A nice example of De Wit's well regarded map of the Americas and Pacific. Includes California as an Island, an early depiction of the Great Lakes (not present in Visscher's edition of the map), non-existent coastline north of the Island of California and misprojected South America. This first state of the map predates the information in the NW and Oceana. The map predates La Salle's information on the interior of North America, but includes excellent detail in Canada and the East Coast of North America, noting the Dutch Possessions, the Iroquois regions, N. Anglia, New Amsterdam, the Cheaspeak, Plymouth, and many Indian Place names. Minor repaired split at lower fold. A nice old colored example of the second state of the map, which retains the vignettes of Indians and Indian Villages in South America and the Animals in North America. Narrow margins, but adequate for framing. Gorgeous example. McLaughlin 49.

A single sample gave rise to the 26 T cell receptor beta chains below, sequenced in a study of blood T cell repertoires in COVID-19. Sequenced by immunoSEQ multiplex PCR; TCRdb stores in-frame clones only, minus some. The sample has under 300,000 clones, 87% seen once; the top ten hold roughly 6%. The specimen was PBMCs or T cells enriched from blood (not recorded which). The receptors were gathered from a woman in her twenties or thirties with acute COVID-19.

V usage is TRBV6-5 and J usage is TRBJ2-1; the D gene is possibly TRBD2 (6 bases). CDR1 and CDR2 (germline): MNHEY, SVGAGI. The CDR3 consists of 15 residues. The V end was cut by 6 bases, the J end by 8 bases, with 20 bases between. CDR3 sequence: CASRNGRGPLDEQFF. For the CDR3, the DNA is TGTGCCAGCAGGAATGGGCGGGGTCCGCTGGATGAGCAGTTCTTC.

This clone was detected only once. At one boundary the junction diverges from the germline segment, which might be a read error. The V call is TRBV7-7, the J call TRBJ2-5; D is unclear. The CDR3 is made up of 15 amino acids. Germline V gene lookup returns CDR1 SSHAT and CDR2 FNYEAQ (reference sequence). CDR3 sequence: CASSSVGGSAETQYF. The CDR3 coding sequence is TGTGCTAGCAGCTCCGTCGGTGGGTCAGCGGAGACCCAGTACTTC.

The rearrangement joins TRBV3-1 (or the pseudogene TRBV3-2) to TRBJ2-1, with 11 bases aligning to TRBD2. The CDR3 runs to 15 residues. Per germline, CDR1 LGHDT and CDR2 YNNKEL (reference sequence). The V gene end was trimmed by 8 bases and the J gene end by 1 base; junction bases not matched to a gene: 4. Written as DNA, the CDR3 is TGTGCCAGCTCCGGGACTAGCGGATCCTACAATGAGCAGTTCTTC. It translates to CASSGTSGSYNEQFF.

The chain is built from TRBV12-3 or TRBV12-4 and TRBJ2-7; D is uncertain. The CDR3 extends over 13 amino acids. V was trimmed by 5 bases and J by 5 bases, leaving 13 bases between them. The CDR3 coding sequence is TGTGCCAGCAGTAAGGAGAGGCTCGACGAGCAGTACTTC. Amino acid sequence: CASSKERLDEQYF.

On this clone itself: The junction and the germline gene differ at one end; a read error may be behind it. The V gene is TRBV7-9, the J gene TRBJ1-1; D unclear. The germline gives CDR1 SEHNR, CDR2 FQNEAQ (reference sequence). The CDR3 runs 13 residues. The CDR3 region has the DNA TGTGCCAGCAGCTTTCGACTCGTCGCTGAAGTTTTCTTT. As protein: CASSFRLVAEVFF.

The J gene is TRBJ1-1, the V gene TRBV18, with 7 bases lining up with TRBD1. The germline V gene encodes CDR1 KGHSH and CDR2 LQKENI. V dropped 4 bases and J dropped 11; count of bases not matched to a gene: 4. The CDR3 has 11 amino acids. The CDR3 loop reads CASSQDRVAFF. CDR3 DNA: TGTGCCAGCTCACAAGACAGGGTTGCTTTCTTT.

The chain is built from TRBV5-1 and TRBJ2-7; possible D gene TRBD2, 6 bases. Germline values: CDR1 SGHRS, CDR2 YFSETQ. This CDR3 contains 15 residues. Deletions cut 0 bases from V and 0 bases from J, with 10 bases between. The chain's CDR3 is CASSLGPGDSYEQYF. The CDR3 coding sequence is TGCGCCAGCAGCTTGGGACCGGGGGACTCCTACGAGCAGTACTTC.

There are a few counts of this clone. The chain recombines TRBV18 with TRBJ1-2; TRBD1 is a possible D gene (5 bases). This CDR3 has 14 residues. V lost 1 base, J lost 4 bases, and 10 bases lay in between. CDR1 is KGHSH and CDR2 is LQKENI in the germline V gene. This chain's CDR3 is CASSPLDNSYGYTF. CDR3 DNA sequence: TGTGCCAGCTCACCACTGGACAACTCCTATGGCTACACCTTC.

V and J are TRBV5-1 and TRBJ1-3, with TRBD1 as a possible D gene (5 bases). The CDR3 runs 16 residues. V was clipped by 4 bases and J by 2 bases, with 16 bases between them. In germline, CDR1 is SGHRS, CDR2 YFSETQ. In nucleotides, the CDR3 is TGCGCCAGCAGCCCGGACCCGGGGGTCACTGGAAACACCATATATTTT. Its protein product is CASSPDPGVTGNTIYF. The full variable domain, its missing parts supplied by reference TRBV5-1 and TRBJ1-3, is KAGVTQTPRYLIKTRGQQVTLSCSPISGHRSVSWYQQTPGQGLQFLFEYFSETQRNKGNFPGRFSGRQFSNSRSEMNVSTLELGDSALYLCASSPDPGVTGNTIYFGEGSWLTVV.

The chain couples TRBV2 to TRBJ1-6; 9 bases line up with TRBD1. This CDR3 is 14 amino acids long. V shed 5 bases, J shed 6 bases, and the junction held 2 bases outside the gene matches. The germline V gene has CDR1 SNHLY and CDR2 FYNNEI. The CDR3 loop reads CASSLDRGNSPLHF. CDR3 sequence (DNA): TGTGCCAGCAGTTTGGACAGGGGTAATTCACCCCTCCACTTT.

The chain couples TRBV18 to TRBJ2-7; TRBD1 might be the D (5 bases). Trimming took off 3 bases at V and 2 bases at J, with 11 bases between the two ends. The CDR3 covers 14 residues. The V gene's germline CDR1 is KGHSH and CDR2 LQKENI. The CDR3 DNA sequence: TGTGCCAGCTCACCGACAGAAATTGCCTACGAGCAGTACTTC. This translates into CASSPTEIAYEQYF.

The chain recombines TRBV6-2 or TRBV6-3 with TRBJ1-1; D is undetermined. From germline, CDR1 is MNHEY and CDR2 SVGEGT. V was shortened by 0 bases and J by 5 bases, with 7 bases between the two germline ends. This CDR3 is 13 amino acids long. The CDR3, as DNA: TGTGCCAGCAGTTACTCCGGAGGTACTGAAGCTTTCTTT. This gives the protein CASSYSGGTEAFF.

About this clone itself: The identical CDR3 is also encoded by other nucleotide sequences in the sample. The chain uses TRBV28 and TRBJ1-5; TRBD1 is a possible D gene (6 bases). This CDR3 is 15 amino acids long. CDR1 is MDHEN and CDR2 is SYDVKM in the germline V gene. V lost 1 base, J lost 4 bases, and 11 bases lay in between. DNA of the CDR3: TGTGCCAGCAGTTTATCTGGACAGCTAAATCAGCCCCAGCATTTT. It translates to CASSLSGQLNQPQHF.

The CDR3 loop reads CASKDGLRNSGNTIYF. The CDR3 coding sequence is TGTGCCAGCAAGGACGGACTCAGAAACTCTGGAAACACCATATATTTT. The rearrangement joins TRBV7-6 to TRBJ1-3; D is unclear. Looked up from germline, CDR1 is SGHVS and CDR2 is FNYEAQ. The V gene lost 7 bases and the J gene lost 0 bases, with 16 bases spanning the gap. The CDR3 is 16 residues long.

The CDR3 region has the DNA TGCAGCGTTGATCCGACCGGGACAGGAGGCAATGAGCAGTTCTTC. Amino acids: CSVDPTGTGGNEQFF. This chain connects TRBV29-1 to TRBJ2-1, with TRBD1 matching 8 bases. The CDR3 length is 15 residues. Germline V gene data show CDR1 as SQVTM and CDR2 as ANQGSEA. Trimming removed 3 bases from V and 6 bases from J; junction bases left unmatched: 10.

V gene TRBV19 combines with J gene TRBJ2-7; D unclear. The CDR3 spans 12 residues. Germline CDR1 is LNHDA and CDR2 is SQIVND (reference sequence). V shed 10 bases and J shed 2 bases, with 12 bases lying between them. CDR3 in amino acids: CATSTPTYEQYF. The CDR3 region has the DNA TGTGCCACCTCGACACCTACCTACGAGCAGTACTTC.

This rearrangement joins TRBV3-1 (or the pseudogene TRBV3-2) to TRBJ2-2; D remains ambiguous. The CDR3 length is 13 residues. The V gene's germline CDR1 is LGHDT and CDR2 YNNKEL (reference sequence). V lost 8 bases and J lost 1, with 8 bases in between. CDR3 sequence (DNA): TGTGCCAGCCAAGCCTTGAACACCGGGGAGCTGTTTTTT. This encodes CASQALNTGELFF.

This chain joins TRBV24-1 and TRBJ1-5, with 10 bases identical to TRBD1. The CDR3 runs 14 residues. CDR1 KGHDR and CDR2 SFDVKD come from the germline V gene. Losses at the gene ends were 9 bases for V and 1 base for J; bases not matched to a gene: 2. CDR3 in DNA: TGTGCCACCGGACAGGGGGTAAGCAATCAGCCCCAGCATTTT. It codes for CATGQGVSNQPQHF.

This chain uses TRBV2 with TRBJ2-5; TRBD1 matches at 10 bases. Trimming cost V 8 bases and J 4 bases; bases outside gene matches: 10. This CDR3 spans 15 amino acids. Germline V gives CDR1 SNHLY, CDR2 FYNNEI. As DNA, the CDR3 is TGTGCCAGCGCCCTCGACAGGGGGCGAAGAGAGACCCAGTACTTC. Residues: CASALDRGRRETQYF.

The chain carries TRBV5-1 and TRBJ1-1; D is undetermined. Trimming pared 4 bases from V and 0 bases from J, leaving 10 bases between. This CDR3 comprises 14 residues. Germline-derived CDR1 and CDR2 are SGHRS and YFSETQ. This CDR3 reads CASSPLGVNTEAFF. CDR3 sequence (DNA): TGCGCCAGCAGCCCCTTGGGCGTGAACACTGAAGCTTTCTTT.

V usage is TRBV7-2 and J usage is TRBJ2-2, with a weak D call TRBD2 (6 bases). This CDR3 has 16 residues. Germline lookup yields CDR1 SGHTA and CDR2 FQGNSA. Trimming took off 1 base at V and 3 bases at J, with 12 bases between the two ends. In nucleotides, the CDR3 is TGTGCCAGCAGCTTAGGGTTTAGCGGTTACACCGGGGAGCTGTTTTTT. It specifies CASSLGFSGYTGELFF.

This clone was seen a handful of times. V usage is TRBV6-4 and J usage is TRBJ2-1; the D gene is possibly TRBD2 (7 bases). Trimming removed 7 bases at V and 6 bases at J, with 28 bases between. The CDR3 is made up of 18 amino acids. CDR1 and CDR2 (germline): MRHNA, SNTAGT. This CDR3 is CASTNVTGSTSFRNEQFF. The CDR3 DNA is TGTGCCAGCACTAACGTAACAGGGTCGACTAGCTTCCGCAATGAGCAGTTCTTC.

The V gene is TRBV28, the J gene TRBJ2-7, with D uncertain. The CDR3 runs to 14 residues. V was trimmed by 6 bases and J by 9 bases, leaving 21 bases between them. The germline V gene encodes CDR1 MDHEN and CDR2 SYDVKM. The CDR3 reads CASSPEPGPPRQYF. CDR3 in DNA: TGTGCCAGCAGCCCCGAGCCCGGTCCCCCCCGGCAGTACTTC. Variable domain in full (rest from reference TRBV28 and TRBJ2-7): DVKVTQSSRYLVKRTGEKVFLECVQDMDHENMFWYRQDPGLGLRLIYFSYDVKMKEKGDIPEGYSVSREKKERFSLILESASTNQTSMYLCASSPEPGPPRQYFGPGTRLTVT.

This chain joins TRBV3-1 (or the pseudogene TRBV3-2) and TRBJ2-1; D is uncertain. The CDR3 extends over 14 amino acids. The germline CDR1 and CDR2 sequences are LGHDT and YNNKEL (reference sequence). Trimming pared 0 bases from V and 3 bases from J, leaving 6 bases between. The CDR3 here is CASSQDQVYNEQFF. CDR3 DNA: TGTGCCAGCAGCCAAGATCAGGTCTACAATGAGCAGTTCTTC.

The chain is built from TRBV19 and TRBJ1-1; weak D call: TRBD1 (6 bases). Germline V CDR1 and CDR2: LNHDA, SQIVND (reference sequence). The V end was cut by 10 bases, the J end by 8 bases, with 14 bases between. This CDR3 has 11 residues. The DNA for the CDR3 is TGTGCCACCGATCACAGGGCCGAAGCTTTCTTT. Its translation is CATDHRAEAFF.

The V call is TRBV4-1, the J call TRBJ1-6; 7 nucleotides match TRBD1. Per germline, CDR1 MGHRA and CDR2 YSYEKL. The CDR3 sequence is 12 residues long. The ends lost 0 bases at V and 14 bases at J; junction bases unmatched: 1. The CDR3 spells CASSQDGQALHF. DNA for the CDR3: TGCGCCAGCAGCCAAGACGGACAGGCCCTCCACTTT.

De Wit (1629 ca.-1706) was a mapmaker and mapseller who was born in Gouda but who worked and died in Amsterdam. He moved to the city in 1648, where he opened a printing operation under the name of The Three Crabs; later, he changed the name of his shop to The White Chart. From the 1660s onward, he published atlases with a variety of maps; he is best known for these atlases and his Dutch town maps. After Frederik’s death in 1706, his wife Maria ran the shop for four years before selling it. Their son, Franciscus, was a stockfish merchant and had no interest in the map shop. At the auction to liquidate the de Wit stock, most of the plates went to Pieter Mortier, whose firm eventually became Covens & Mortier, one of the biggest cartography houses of the eighteenth century.